The origin of the modern King Cake dates back to 12th century France, where the cake was baked on the eve of Epiphany, the final day of the Christmas celebration. It came to be known as "Twelfth Night," which commemorates the three kings' visit to the Christ child, 12 days after his birth. French settlers brought the custom of the King Cake to Louisiana in the 18th century.
Takes on King Cake
The Tradition of King Cakes
The Twelfth Night grand balls launch the carnival season and always include the presentation of the Twelfth Night Cake or King's Cake.
There are many traditions regarding the King Cake. All agree that the cake must be round in the shape of a crown and bejeweled to look like a crown with carnival colored sugars, purple, green and gold. The official Mardi Gras colors were chosen in 1872 by the King of Carnival, Rex and each has a meaning: gold- power, green- faith and purple- justice. They were baked with golden beans inside for the ladies of the court. The lady whose slice contained the bean was crowned queen of the festivities, and this began the Mardi Gras King Cake tradition.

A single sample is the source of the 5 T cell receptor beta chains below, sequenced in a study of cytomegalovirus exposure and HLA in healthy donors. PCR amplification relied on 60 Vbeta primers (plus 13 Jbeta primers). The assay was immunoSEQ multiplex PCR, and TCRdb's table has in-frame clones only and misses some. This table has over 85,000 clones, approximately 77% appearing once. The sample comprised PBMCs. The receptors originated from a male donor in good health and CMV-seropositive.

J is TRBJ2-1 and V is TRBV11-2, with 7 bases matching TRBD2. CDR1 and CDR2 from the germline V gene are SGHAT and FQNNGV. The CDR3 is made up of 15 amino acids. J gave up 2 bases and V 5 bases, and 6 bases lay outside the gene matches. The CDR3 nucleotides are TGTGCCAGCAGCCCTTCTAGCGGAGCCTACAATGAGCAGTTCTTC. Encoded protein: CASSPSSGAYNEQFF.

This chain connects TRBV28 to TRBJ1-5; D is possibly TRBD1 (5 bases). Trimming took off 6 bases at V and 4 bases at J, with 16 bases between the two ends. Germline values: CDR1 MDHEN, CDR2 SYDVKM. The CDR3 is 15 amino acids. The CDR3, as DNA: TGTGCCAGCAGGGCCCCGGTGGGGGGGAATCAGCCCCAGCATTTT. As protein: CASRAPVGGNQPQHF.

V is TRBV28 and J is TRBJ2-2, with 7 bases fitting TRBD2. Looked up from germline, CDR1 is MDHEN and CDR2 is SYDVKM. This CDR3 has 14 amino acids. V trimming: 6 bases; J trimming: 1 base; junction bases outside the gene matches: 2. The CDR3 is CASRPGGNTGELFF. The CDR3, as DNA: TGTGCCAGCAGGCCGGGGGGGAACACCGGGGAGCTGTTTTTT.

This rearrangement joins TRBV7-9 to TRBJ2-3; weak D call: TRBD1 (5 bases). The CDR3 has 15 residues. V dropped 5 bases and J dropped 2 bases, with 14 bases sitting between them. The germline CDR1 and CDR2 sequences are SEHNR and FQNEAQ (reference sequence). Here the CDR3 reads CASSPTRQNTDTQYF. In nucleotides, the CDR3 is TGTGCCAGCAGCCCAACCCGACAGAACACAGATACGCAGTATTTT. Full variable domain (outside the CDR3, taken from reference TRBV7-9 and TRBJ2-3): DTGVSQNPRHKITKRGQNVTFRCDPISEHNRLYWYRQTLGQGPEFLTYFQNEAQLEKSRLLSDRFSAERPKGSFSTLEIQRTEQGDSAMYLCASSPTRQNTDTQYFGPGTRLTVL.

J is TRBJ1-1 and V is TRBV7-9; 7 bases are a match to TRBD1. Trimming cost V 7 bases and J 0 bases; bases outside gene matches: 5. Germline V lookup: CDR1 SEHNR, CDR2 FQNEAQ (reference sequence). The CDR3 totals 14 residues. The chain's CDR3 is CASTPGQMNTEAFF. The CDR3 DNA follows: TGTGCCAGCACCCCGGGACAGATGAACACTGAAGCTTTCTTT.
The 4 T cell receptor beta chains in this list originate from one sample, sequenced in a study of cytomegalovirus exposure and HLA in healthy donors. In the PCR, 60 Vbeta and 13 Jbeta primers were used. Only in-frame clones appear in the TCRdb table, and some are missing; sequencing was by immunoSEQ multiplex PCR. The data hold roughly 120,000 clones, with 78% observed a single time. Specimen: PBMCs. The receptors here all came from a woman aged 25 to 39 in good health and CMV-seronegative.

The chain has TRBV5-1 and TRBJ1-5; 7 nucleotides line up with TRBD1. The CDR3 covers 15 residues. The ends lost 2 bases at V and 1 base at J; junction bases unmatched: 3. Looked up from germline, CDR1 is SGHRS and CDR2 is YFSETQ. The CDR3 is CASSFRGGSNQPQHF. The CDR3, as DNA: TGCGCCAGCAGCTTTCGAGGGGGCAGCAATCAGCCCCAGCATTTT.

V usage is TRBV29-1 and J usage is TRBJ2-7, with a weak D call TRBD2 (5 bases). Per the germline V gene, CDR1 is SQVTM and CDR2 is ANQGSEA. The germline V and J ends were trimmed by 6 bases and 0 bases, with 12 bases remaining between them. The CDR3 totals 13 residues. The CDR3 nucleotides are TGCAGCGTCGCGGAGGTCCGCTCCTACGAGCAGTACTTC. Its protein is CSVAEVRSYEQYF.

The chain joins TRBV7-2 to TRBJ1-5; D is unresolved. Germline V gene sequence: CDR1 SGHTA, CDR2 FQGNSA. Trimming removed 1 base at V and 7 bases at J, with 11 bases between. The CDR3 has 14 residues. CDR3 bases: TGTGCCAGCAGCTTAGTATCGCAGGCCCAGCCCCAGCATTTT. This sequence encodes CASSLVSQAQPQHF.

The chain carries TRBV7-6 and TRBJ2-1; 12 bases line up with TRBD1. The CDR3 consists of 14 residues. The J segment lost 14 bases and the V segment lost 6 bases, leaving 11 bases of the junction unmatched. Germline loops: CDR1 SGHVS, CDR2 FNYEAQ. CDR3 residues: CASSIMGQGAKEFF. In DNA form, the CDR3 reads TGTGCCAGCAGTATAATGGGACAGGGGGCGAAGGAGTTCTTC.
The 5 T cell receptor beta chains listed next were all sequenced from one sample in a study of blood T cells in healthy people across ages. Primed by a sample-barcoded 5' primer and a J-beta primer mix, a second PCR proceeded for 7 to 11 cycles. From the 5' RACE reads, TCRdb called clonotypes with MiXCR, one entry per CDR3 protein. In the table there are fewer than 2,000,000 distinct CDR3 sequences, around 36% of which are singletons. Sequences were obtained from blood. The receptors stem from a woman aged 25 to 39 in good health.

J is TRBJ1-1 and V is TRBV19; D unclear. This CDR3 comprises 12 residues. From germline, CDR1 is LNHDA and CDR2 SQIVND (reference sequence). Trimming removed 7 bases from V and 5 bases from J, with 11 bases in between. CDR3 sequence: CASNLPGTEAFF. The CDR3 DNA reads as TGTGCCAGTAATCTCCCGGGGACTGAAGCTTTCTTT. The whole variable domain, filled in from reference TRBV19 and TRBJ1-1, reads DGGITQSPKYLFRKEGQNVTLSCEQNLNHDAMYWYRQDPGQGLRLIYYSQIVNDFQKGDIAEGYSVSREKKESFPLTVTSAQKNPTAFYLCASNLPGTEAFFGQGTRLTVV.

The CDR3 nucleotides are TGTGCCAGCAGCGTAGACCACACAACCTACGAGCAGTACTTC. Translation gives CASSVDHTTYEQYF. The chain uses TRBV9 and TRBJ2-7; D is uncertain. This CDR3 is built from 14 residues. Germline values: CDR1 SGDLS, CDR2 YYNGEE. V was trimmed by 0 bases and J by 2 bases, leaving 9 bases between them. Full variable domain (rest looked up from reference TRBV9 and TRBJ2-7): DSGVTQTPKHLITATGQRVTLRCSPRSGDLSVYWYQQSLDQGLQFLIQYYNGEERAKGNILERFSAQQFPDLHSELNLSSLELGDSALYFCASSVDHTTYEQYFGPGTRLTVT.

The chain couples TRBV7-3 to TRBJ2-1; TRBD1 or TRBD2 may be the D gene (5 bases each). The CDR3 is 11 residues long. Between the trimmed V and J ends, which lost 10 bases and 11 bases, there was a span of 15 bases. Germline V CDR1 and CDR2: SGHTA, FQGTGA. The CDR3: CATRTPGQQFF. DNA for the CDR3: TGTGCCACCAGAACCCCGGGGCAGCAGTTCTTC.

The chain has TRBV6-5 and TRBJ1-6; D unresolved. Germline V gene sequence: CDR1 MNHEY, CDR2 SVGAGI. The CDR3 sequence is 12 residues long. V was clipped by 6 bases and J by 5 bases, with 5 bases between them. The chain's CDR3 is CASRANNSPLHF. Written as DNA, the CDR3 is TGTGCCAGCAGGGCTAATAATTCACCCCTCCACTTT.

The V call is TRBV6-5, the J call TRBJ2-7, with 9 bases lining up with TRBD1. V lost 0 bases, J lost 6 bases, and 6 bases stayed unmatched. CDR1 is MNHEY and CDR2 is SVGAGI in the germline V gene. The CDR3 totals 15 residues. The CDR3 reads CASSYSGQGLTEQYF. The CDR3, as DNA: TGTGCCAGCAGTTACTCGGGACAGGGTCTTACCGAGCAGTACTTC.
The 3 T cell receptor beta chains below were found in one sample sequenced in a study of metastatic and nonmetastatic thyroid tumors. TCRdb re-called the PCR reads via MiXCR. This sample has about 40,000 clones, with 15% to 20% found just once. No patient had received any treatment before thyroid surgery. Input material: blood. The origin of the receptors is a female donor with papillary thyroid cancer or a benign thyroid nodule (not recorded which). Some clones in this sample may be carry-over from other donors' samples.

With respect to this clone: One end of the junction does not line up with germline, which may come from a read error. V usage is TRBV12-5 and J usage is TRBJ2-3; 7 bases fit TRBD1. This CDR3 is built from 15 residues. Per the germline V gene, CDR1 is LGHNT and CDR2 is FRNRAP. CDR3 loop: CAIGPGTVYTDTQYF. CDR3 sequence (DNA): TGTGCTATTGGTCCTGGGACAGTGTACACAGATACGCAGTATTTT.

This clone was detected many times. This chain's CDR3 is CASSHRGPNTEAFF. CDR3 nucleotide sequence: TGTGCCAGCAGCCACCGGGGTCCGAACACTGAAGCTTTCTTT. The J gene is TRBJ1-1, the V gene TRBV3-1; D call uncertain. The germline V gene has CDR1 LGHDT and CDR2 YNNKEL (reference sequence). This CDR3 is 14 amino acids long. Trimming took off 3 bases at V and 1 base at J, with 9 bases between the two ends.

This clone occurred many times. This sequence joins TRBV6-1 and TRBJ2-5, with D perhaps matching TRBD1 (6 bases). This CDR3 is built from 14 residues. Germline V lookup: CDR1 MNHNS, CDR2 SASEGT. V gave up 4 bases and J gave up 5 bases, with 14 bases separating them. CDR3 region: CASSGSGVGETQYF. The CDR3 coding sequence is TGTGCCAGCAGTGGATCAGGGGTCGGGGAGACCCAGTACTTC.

Eventually, plastic babies were used in the King Cake as it became an integral part of the tradition of Mardi Gras. Today, family, friends, businesses, and classrooms have their own King Cake parties. Whoever gets the piece of cake with the plastic baby hosts the next King Cake party, or buys/bakes the next cake.
The cake, a gift shared by family, friends and revelers alike, is eaten between Twelfth Night and Fat Tuesday, the beginning of Lent. However, the cake often begins appearing during Christmas.
Most king cakes are decorated with many vibrant party items. They include Mardi Gras cups, mask, assorted Mardi Gras beads, doubloons (pirate coins) and of course the baby. The average king cake contains many delicious ingredients such as pecans, brown sugar, powdered sugar, fruit, chocolate and an assortment of creams from strawberry to chocolate to Bavarian which go inside the king cake.